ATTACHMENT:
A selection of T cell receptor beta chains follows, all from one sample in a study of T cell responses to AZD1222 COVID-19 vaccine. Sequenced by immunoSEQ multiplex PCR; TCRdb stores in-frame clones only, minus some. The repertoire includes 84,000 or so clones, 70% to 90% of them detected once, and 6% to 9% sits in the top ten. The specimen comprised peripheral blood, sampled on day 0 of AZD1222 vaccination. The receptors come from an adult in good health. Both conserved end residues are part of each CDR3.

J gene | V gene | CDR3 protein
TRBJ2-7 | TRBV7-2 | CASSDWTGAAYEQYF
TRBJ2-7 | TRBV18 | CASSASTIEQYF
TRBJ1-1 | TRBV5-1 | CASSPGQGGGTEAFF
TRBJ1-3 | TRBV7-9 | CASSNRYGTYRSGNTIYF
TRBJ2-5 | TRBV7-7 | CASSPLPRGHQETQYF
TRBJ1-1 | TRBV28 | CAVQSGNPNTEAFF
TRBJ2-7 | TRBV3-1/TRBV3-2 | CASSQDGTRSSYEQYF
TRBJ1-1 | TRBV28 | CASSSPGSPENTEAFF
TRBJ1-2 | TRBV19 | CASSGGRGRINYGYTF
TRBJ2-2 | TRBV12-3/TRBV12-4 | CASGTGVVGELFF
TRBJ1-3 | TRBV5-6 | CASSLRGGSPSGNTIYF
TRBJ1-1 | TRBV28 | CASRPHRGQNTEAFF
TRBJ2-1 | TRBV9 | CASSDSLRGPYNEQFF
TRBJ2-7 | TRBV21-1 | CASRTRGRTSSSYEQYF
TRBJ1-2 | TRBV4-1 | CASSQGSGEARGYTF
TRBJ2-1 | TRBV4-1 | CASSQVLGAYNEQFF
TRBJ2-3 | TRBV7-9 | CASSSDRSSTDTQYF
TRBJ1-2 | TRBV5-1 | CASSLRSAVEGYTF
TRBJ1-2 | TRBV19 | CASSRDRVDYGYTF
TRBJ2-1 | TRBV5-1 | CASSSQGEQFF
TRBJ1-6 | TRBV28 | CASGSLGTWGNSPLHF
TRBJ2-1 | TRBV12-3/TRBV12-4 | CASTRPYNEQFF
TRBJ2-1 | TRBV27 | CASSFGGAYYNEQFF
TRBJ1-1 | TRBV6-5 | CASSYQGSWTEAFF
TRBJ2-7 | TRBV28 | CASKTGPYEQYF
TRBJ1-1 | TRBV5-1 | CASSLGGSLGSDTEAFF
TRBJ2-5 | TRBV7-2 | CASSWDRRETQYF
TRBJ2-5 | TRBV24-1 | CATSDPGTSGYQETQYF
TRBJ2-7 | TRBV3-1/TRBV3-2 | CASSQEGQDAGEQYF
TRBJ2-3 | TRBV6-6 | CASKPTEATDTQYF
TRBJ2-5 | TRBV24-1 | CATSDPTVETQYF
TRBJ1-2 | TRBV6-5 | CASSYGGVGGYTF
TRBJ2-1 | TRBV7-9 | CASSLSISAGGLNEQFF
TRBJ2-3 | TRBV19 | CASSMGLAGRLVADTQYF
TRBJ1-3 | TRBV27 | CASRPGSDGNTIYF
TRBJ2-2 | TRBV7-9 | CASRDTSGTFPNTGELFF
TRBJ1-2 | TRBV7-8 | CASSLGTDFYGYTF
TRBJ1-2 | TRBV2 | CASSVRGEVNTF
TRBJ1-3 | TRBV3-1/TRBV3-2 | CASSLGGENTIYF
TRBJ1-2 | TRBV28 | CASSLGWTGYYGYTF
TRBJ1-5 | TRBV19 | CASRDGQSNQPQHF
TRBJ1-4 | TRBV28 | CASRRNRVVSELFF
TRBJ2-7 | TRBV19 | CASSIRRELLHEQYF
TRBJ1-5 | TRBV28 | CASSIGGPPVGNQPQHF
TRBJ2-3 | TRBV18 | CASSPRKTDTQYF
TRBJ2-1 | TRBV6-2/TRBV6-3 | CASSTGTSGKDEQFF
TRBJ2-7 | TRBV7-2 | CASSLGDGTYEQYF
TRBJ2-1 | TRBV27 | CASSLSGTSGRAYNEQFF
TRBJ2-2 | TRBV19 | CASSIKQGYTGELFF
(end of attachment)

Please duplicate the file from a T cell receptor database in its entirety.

A selection of T cell receptor beta chains follows, all from one sample in a study of T cell responses to AZD1222 COVID-19 vaccine. Sequenced by immunoSEQ multiplex PCR; TCRdb stores in-frame clones only, minus some. The repertoire includes 84,000 or so clones, 70% to 90% of them detected once, and 6% to 9% sits in the top ten. The specimen comprised peripheral blood, sampled on day 0 of AZD1222 vaccination. The receptors come from an adult in good health. Both conserved end residues are part of each CDR3.

J gene | V gene | CDR3 protein
TRBJ2-7 | TRBV7-2 | CASSDWTGAAYEQYF
TRBJ2-7 | TRBV18 | CASSASTIEQYF
TRBJ1-1 | TRBV5-1 | CASSPGQGGGTEAFF
TRBJ1-3 | TRBV7-9 | CASSNRYGTYRSGNTIYF
TRBJ2-5 | TRBV7-7 | CASSPLPRGHQETQYF
TRBJ1-1 | TRBV28 | CAVQSGNPNTEAFF
TRBJ2-7 | TRBV3-1/TRBV3-2 | CASSQDGTRSSYEQYF
TRBJ1-1 | TRBV28 | CASSSPGSPENTEAFF
TRBJ1-2 | TRBV19 | CASSGGRGRINYGYTF
TRBJ2-2 | TRBV12-3/TRBV12-4 | CASGTGVVGELFF
TRBJ1-3 | TRBV5-6 | CASSLRGGSPSGNTIYF
TRBJ1-1 | TRBV28 | CASRPHRGQNTEAFF
TRBJ2-1 | TRBV9 | CASSDSLRGPYNEQFF
TRBJ2-7 | TRBV21-1 | CASRTRGRTSSSYEQYF
TRBJ1-2 | TRBV4-1 | CASSQGSGEARGYTF
TRBJ2-1 | TRBV4-1 | CASSQVLGAYNEQFF
TRBJ2-3 | TRBV7-9 | CASSSDRSSTDTQYF
TRBJ1-2 | TRBV5-1 | CASSLRSAVEGYTF
TRBJ1-2 | TRBV19 | CASSRDRVDYGYTF
TRBJ2-1 | TRBV5-1 | CASSSQGEQFF
TRBJ1-6 | TRBV28 | CASGSLGTWGNSPLHF
TRBJ2-1 | TRBV12-3/TRBV12-4 | CASTRPYNEQFF
TRBJ2-1 | TRBV27 | CASSFGGAYYNEQFF
TRBJ1-1 | TRBV6-5 | CASSYQGSWTEAFF
TRBJ2-7 | TRBV28 | CASKTGPYEQYF
TRBJ1-1 | TRBV5-1 | CASSLGGSLGSDTEAFF
TRBJ2-5 | TRBV7-2 | CASSWDRRETQYF
TRBJ2-5 | TRBV24-1 | CATSDPGTSGYQETQYF
TRBJ2-7 | TRBV3-1/TRBV3-2 | CASSQEGQDAGEQYF
TRBJ2-3 | TRBV6-6 | CASKPTEATDTQYF
TRBJ2-5 | TRBV24-1 | CATSDPTVETQYF
TRBJ1-2 | TRBV6-5 | CASSYGGVGGYTF
TRBJ2-1 | TRBV7-9 | CASSLSISAGGLNEQFF
TRBJ2-3 | TRBV19 | CASSMGLAGRLVADTQYF
TRBJ1-3 | TRBV27 | CASRPGSDGNTIYF
TRBJ2-2 | TRBV7-9 | CASRDTSGTFPNTGELFF
TRBJ1-2 | TRBV7-8 | CASSLGTDFYGYTF
TRBJ1-2 | TRBV2 | CASSVRGEVNTF
TRBJ1-3 | TRBV3-1/TRBV3-2 | CASSLGGENTIYF
TRBJ1-2 | TRBV28 | CASSLGWTGYYGYTF
TRBJ1-5 | TRBV19 | CASRDGQSNQPQHF
TRBJ1-4 | TRBV28 | CASRRNRVVSELFF
TRBJ2-7 | TRBV19 | CASSIRRELLHEQYF
TRBJ1-5 | TRBV28 | CASSIGGPPVGNQPQHF
TRBJ2-3 | TRBV18 | CASSPRKTDTQYF
TRBJ2-1 | TRBV6-2/TRBV6-3 | CASSTGTSGKDEQFF
TRBJ2-7 | TRBV7-2 | CASSLGDGTYEQYF
TRBJ2-1 | TRBV27 | CASSLSGTSGRAYNEQFF
TRBJ2-2 | TRBV19 | CASSIKQGYTGELFF